Confidence in the death penalty and support for its use: Exploring the value-expressive dimension of death penalty attitudes

Research output: Contribution to journalReview article

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Abstract

Recent media and political attention has raised public awareness of a number of issues surrounding the death penalty. Questions regarding innocence, fair trials, and equitable access to counsel and the appellate process are ubiquitous in coverage of the death penalty. Adequate information about public attitudes toward the death penalty in light of these issues is currently lacking. In 2002, as part of the annual Texas Crime Poll, questions were asked about confidence in the administration of the death penalty, support for the death penalty, and support for a moratorium. The results indicate that, although a majority of respondents support the death penalty, a substantial proportion lack confidence in its use and support a moratorium on executions. Of those lacking confidence and those supporting a moratorium, strong majorities maintain support for the death penalty (68% and 73%, respectively). These findings suggest that death penalty attitudes may be largely value expressive.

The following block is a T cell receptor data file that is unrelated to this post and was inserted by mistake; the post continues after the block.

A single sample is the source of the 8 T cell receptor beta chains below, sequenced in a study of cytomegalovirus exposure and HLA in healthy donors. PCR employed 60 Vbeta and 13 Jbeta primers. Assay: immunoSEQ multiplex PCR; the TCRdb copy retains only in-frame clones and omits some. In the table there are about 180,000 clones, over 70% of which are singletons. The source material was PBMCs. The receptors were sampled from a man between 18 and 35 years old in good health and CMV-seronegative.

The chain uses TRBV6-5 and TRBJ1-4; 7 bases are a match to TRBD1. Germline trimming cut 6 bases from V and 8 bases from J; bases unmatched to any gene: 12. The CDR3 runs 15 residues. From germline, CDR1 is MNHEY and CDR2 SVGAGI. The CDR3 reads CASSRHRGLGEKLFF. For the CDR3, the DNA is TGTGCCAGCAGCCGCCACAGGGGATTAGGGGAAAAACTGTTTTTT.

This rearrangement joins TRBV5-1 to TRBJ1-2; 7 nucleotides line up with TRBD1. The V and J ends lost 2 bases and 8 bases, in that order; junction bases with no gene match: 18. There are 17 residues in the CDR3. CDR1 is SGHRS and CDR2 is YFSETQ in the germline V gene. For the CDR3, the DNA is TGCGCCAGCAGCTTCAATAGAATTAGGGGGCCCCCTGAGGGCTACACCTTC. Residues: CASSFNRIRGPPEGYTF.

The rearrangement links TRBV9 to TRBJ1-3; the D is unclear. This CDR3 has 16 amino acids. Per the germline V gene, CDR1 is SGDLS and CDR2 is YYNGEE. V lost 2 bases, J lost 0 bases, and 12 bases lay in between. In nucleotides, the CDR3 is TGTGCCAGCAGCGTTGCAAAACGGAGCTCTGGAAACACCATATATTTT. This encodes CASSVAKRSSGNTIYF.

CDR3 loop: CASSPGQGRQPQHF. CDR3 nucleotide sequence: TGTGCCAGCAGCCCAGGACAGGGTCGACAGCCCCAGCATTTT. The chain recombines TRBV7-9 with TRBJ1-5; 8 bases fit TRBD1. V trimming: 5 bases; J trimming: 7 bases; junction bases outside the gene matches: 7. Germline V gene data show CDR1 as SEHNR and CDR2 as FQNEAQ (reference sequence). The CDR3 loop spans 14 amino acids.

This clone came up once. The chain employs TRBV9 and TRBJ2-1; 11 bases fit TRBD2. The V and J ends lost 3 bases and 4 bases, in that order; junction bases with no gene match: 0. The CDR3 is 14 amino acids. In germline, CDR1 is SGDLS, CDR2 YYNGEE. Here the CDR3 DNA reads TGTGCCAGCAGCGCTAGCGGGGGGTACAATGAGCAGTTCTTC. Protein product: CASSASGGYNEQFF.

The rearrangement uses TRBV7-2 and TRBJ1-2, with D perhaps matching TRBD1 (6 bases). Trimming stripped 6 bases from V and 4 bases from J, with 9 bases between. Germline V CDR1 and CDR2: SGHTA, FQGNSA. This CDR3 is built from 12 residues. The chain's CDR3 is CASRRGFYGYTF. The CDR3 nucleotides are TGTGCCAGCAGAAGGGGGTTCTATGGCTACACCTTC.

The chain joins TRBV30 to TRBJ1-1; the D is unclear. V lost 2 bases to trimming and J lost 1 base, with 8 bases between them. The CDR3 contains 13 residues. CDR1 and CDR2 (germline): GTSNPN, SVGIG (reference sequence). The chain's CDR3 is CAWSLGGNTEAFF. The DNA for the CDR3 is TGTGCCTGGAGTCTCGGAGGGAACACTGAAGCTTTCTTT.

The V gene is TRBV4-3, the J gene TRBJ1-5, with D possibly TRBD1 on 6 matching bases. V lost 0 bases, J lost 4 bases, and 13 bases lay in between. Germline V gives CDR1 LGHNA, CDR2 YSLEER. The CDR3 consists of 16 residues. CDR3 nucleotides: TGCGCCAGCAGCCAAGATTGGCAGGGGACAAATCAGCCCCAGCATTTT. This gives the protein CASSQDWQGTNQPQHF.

Original languageEnglish (US)
Pages (from-to)521-546
Number of pages26
JournalJustice Quarterly
Volume21
Issue number3
DOIs
StatePublished - Dec 1 2004

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